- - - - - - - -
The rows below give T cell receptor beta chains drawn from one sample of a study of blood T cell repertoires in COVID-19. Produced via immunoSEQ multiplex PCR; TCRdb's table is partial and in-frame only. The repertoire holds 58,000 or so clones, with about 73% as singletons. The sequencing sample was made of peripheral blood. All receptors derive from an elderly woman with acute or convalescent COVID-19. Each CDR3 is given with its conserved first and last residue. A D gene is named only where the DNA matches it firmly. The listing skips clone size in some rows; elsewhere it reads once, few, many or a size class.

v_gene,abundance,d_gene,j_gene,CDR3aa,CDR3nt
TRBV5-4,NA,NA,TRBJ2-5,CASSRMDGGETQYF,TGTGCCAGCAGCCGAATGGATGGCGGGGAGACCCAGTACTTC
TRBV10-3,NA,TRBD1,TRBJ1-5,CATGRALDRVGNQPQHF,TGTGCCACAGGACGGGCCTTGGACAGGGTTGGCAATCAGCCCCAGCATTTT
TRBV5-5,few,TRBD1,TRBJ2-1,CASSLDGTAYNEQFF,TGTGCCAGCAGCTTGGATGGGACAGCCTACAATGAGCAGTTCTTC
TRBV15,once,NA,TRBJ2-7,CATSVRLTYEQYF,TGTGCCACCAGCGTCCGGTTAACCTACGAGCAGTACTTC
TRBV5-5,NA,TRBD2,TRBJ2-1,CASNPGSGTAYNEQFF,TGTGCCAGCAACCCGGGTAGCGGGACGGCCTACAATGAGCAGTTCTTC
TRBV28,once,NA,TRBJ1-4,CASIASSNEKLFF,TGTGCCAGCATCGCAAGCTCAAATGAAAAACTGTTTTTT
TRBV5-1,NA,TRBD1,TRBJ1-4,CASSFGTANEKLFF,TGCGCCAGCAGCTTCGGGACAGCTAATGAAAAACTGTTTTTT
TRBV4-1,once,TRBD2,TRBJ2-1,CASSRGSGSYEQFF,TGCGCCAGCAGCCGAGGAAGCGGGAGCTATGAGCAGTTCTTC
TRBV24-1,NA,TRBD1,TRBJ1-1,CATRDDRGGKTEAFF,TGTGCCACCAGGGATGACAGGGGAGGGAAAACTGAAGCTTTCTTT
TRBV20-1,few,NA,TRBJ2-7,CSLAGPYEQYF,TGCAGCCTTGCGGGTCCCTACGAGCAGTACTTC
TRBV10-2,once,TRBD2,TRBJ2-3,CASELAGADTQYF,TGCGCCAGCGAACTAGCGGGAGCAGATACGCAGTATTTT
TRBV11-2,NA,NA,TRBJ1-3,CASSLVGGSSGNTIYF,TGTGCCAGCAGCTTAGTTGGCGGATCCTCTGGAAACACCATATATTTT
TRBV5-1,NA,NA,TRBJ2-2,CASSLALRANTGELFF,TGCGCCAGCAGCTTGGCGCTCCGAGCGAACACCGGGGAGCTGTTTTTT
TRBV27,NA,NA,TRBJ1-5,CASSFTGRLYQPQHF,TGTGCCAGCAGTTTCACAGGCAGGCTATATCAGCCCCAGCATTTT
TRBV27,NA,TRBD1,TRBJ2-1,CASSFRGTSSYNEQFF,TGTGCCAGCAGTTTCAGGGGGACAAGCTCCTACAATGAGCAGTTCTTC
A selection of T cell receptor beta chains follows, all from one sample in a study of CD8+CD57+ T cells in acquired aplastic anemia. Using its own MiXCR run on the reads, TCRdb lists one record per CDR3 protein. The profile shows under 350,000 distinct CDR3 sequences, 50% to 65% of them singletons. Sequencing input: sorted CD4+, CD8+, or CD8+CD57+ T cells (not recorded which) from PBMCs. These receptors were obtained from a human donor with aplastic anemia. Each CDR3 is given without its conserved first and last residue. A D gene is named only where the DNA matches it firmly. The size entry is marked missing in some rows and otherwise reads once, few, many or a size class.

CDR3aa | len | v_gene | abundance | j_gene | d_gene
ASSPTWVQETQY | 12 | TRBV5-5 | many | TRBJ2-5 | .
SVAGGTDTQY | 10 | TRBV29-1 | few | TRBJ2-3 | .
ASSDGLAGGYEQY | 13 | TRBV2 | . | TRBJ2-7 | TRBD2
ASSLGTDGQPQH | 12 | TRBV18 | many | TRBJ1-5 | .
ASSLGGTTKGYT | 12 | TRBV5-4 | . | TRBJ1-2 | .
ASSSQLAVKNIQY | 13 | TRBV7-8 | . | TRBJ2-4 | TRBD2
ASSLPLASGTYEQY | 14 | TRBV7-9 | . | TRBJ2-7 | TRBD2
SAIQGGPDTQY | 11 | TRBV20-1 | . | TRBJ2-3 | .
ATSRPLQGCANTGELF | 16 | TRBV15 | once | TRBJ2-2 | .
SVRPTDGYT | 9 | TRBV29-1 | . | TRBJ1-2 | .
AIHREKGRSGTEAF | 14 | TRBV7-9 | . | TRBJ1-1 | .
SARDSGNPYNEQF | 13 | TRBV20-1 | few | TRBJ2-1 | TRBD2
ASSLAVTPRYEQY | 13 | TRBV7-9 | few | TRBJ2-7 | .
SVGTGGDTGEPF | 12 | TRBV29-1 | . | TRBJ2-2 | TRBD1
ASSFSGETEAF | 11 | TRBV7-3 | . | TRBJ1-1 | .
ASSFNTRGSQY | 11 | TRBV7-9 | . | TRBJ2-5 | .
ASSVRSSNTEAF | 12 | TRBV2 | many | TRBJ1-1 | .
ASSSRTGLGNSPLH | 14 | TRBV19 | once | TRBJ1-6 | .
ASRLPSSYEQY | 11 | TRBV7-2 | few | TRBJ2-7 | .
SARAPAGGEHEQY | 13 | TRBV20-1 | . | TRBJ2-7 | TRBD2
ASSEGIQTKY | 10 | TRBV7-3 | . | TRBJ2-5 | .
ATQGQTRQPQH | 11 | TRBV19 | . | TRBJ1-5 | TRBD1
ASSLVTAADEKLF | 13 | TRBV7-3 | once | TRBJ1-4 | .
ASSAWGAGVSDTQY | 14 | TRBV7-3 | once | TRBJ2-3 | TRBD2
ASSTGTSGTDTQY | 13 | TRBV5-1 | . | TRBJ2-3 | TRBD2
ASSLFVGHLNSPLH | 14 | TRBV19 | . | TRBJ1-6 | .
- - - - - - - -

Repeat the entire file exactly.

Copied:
The rows below give T cell receptor beta chains drawn from one sample of a study of blood T cell repertoires in COVID-19. Produced via immunoSEQ multiplex PCR; TCRdb's table is partial and in-frame only. The repertoire holds 58,000 or so clones, with about 73% as singletons. The sequencing sample was made of peripheral blood. All receptors derive from an elderly woman with acute or convalescent COVID-19. Each CDR3 is given with its conserved first and last residue. A D gene is named only where the DNA matches it firmly. The listing skips clone size in some rows; elsewhere it reads once, few, many or a size class.

v_gene,abundance,d_gene,j_gene,CDR3aa,CDR3nt
TRBV5-4,NA,NA,TRBJ2-5,CASSRMDGGETQYF,TGTGCCAGCAGCCGAATGGATGGCGGGGAGACCCAGTACTTC
TRBV10-3,NA,TRBD1,TRBJ1-5,CATGRALDRVGNQPQHF,TGTGCCACAGGACGGGCCTTGGACAGGGTTGGCAATCAGCCCCAGCATTTT
TRBV5-5,few,TRBD1,TRBJ2-1,CASSLDGTAYNEQFF,TGTGCCAGCAGCTTGGATGGGACAGCCTACAATGAGCAGTTCTTC
TRBV15,once,NA,TRBJ2-7,CATSVRLTYEQYF,TGTGCCACCAGCGTCCGGTTAACCTACGAGCAGTACTTC
TRBV5-5,NA,TRBD2,TRBJ2-1,CASNPGSGTAYNEQFF,TGTGCCAGCAACCCGGGTAGCGGGACGGCCTACAATGAGCAGTTCTTC
TRBV28,once,NA,TRBJ1-4,CASIASSNEKLFF,TGTGCCAGCATCGCAAGCTCAAATGAAAAACTGTTTTTT
TRBV5-1,NA,TRBD1,TRBJ1-4,CASSFGTANEKLFF,TGCGCCAGCAGCTTCGGGACAGCTAATGAAAAACTGTTTTTT
TRBV4-1,once,TRBD2,TRBJ2-1,CASSRGSGSYEQFF,TGCGCCAGCAGCCGAGGAAGCGGGAGCTATGAGCAGTTCTTC
TRBV24-1,NA,TRBD1,TRBJ1-1,CATRDDRGGKTEAFF,TGTGCCACCAGGGATGACAGGGGAGGGAAAACTGAAGCTTTCTTT
TRBV20-1,few,NA,TRBJ2-7,CSLAGPYEQYF,TGCAGCCTTGCGGGTCCCTACGAGCAGTACTTC
TRBV10-2,once,TRBD2,TRBJ2-3,CASELAGADTQYF,TGCGCCAGCGAACTAGCGGGAGCAGATACGCAGTATTTT
TRBV11-2,NA,NA,TRBJ1-3,CASSLVGGSSGNTIYF,TGTGCCAGCAGCTTAGTTGGCGGATCCTCTGGAAACACCATATATTTT
TRBV5-1,NA,NA,TRBJ2-2,CASSLALRANTGELFF,TGCGCCAGCAGCTTGGCGCTCCGAGCGAACACCGGGGAGCTGTTTTTT
TRBV27,NA,NA,TRBJ1-5,CASSFTGRLYQPQHF,TGTGCCAGCAGTTTCACAGGCAGGCTATATCAGCCCCAGCATTTT
TRBV27,NA,TRBD1,TRBJ2-1,CASSFRGTSSYNEQFF,TGTGCCAGCAGTTTCAGGGGGACAAGCTCCTACAATGAGCAGTTCTTC
A selection of T cell receptor beta chains follows, all from one sample in a study of CD8+CD57+ T cells in acquired aplastic anemia. Using its own MiXCR run on the reads, TCRdb lists one record per CDR3 protein. The profile shows under 350,000 distinct CDR3 sequences, 50% to 65% of them singletons. Sequencing input: sorted CD4+, CD8+, or CD8+CD57+ T cells (not recorded which) from PBMCs. These receptors were obtained from a human donor with aplastic anemia. Each CDR3 is given without its conserved first and last residue. A D gene is named only where the DNA matches it firmly. The size entry is marked missing in some rows and otherwise reads once, few, many or a size class.

CDR3aa | len | v_gene | abundance | j_gene | d_gene
ASSPTWVQETQY | 12 | TRBV5-5 | many | TRBJ2-5 | .
SVAGGTDTQY | 10 | TRBV29-1 | few | TRBJ2-3 | .
ASSDGLAGGYEQY | 13 | TRBV2 | . | TRBJ2-7 | TRBD2
ASSLGTDGQPQH | 12 | TRBV18 | many | TRBJ1-5 | .
ASSLGGTTKGYT | 12 | TRBV5-4 | . | TRBJ1-2 | .
ASSSQLAVKNIQY | 13 | TRBV7-8 | . | TRBJ2-4 | TRBD2
ASSLPLASGTYEQY | 14 | TRBV7-9 | . | TRBJ2-7 | TRBD2
SAIQGGPDTQY | 11 | TRBV20-1 | . | TRBJ2-3 | .
ATSRPLQGCANTGELF | 16 | TRBV15 | once | TRBJ2-2 | .
SVRPTDGYT | 9 | TRBV29-1 | . | TRBJ1-2 | .
AIHREKGRSGTEAF | 14 | TRBV7-9 | . | TRBJ1-1 | .
SARDSGNPYNEQF | 13 | TRBV20-1 | few | TRBJ2-1 | TRBD2
ASSLAVTPRYEQY | 13 | TRBV7-9 | few | TRBJ2-7 | .
SVGTGGDTGEPF | 12 | TRBV29-1 | . | TRBJ2-2 | TRBD1
ASSFSGETEAF | 11 | TRBV7-3 | . | TRBJ1-1 | .
ASSFNTRGSQY | 11 | TRBV7-9 | . | TRBJ2-5 | .
ASSVRSSNTEAF | 12 | TRBV2 | many | TRBJ1-1 | .
ASSSRTGLGNSPLH | 14 | TRBV19 | once | TRBJ1-6 | .
ASRLPSSYEQY | 11 | TRBV7-2 | few | TRBJ2-7 | .
SARAPAGGEHEQY | 13 | TRBV20-1 | . | TRBJ2-7 | TRBD2
ASSEGIQTKY | 10 | TRBV7-3 | . | TRBJ2-5 | .
ATQGQTRQPQH | 11 | TRBV19 | . | TRBJ1-5 | TRBD1
ASSLVTAADEKLF | 13 | TRBV7-3 | once | TRBJ1-4 | .
ASSAWGAGVSDTQY | 14 | TRBV7-3 | once | TRBJ2-3 | TRBD2
ASSTGTSGTDTQY | 13 | TRBV5-1 | . | TRBJ2-3 | TRBD2
ASSLFVGHLNSPLH | 14 | TRBV19 | . | TRBJ1-6 | .